In between large mugs of fresh mint tea and a positive Rona test, I have been reading the meaty goodness of Ravenhill and Elliot and letting their old, simple wisdom convict and refresh my perceptions. One thing is clear, our missionary endeavors have drastically changed as technology has advanced and we’ve been able to board a plane and go. Short term trips have become a normal occasion, and the idea of a “calling” to foreign missions can be as simple as working from home and taking periodic trips to a destination we are emotionally invested in.
When David Livingstone left for Africa, or when Amy Carmichael settled in India they had already overcome significant fleshly hurdles like surrendering family and friends, and living among people they didn’t understand. Snail mail is a lot different than the Face-Time I can do with my little sister while I’m cooking in my Athens kitchen. They knew when they boarded the ship and set sail for a foreign land that they were giving their lives for the gospel, and some packed their supplies into coffins. We read the narrative of their lives and are fascinated at how God used them, and many times have no idea how far we are from complete surrender to the call of God.
I have a feeling the books we read about the Elliots and Carmichaels don’t necessarily represent the average day they lived or the very practical ways they followed Jesus. We tend to observe them from afar as heroes instead of joining them in obedience. It was simple acts of faithfulness that led Jim Elliot to his death, and Amy Carmichael to give her life for temple slaves. They were not extraordinary people but they obeyed an extraordinary God who gave them remarkable opportunities because they followed Him. It’s a little like Saul and David in the Bible who were out looking for donkeys and herding sheep when the anointing of the Lord showed up. David was just taking food to his soldier brothers when He met Goliath. Because he had been faithful in his sheep herding, He knew the faithfulness of God with the lion and the bear and was unafraid when the Goliath challenge came.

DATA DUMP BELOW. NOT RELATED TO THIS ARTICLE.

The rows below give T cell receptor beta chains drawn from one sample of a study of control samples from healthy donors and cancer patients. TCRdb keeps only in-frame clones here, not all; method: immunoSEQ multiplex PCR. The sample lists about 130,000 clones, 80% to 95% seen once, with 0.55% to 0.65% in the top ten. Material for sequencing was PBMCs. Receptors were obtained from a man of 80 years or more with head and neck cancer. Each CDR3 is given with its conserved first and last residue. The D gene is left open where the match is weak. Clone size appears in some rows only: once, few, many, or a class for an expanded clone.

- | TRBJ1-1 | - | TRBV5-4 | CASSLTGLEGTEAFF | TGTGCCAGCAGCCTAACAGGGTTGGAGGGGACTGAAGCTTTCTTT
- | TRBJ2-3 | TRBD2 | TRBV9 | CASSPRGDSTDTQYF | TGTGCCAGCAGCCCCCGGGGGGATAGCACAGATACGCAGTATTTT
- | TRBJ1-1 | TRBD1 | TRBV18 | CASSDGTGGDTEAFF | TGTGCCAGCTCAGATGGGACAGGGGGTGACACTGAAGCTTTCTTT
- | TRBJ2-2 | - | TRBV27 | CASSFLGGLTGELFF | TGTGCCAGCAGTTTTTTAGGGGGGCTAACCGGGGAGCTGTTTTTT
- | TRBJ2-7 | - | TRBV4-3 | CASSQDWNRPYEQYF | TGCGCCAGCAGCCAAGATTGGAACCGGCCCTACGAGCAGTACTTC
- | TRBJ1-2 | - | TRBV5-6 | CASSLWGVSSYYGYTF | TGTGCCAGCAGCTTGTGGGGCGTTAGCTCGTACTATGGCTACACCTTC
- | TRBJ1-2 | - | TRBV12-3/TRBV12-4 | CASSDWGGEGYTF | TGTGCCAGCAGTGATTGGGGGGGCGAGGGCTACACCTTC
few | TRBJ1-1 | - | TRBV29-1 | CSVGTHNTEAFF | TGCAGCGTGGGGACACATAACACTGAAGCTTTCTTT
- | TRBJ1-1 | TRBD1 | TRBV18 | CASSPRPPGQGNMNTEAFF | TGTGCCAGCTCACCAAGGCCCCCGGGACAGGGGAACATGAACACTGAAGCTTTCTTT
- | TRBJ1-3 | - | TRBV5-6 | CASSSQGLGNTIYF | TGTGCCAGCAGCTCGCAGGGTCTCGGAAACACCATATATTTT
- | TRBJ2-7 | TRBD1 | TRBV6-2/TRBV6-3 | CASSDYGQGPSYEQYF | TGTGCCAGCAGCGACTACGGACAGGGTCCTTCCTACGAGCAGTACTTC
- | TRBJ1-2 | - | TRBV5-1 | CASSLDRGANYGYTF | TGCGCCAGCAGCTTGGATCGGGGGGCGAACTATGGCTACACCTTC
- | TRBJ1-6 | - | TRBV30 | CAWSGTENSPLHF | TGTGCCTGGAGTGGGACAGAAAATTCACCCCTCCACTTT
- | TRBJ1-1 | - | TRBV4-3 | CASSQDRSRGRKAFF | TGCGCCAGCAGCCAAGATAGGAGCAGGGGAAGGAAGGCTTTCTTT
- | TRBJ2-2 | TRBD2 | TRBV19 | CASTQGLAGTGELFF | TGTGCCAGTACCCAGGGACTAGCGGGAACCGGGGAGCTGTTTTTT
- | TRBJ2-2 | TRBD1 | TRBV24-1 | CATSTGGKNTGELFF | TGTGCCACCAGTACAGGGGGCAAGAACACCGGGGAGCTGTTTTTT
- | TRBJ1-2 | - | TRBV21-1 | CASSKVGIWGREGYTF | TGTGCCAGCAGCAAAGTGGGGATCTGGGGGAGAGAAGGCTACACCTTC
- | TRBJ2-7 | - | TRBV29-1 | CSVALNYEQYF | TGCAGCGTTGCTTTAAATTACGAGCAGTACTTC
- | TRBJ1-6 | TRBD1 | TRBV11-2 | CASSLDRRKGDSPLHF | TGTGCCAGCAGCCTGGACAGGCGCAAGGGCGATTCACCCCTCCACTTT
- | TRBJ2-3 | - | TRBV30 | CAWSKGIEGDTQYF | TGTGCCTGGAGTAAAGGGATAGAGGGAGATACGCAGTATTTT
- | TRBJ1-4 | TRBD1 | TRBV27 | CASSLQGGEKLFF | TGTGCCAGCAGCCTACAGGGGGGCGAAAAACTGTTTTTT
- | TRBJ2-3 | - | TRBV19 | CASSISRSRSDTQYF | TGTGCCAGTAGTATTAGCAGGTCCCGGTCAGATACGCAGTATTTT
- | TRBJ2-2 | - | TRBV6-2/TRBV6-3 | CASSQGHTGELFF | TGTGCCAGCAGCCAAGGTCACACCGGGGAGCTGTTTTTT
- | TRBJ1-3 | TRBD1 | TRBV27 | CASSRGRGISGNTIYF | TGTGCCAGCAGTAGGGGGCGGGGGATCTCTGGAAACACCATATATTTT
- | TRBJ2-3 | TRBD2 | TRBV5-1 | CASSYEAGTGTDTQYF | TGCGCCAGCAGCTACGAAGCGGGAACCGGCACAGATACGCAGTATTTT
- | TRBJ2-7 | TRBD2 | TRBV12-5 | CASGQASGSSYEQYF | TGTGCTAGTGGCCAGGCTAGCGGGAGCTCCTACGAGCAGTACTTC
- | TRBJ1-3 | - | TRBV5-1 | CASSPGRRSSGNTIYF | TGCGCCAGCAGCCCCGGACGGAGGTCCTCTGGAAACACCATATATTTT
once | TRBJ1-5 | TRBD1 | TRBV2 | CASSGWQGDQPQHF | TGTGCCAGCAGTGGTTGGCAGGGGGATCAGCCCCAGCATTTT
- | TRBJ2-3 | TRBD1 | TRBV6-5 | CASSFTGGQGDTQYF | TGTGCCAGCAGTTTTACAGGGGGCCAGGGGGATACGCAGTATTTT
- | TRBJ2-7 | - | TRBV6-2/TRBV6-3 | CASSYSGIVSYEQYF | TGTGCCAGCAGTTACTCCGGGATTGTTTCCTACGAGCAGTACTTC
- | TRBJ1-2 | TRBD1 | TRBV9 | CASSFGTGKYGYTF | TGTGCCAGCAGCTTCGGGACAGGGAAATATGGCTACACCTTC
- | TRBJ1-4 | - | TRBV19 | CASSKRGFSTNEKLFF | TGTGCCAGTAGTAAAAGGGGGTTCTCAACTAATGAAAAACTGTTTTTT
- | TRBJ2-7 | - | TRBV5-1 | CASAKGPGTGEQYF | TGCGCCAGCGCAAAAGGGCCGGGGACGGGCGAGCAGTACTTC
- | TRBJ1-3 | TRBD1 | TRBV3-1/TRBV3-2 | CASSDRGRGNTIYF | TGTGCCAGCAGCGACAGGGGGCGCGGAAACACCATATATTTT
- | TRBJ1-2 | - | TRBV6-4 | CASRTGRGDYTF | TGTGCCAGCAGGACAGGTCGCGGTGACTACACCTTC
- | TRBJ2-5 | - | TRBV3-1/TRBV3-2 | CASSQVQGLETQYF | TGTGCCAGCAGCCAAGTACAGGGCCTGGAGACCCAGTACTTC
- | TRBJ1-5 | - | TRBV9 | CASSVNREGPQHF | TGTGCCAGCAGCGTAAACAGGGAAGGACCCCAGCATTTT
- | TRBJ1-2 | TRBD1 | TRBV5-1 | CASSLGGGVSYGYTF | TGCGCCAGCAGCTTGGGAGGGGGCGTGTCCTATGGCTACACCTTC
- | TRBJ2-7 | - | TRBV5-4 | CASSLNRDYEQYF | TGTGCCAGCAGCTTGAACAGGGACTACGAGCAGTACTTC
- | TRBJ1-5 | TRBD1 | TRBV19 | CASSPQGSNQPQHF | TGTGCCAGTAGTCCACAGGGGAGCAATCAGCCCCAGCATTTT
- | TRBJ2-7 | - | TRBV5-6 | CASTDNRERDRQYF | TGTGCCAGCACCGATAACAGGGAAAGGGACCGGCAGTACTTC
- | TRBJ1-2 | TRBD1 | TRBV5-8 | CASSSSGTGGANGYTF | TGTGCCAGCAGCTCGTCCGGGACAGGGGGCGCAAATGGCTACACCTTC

God can’t trust us with a Goliath opportunity when we’ve never been willing to herd the sheep, bring the food, and go search for the missing donkeys.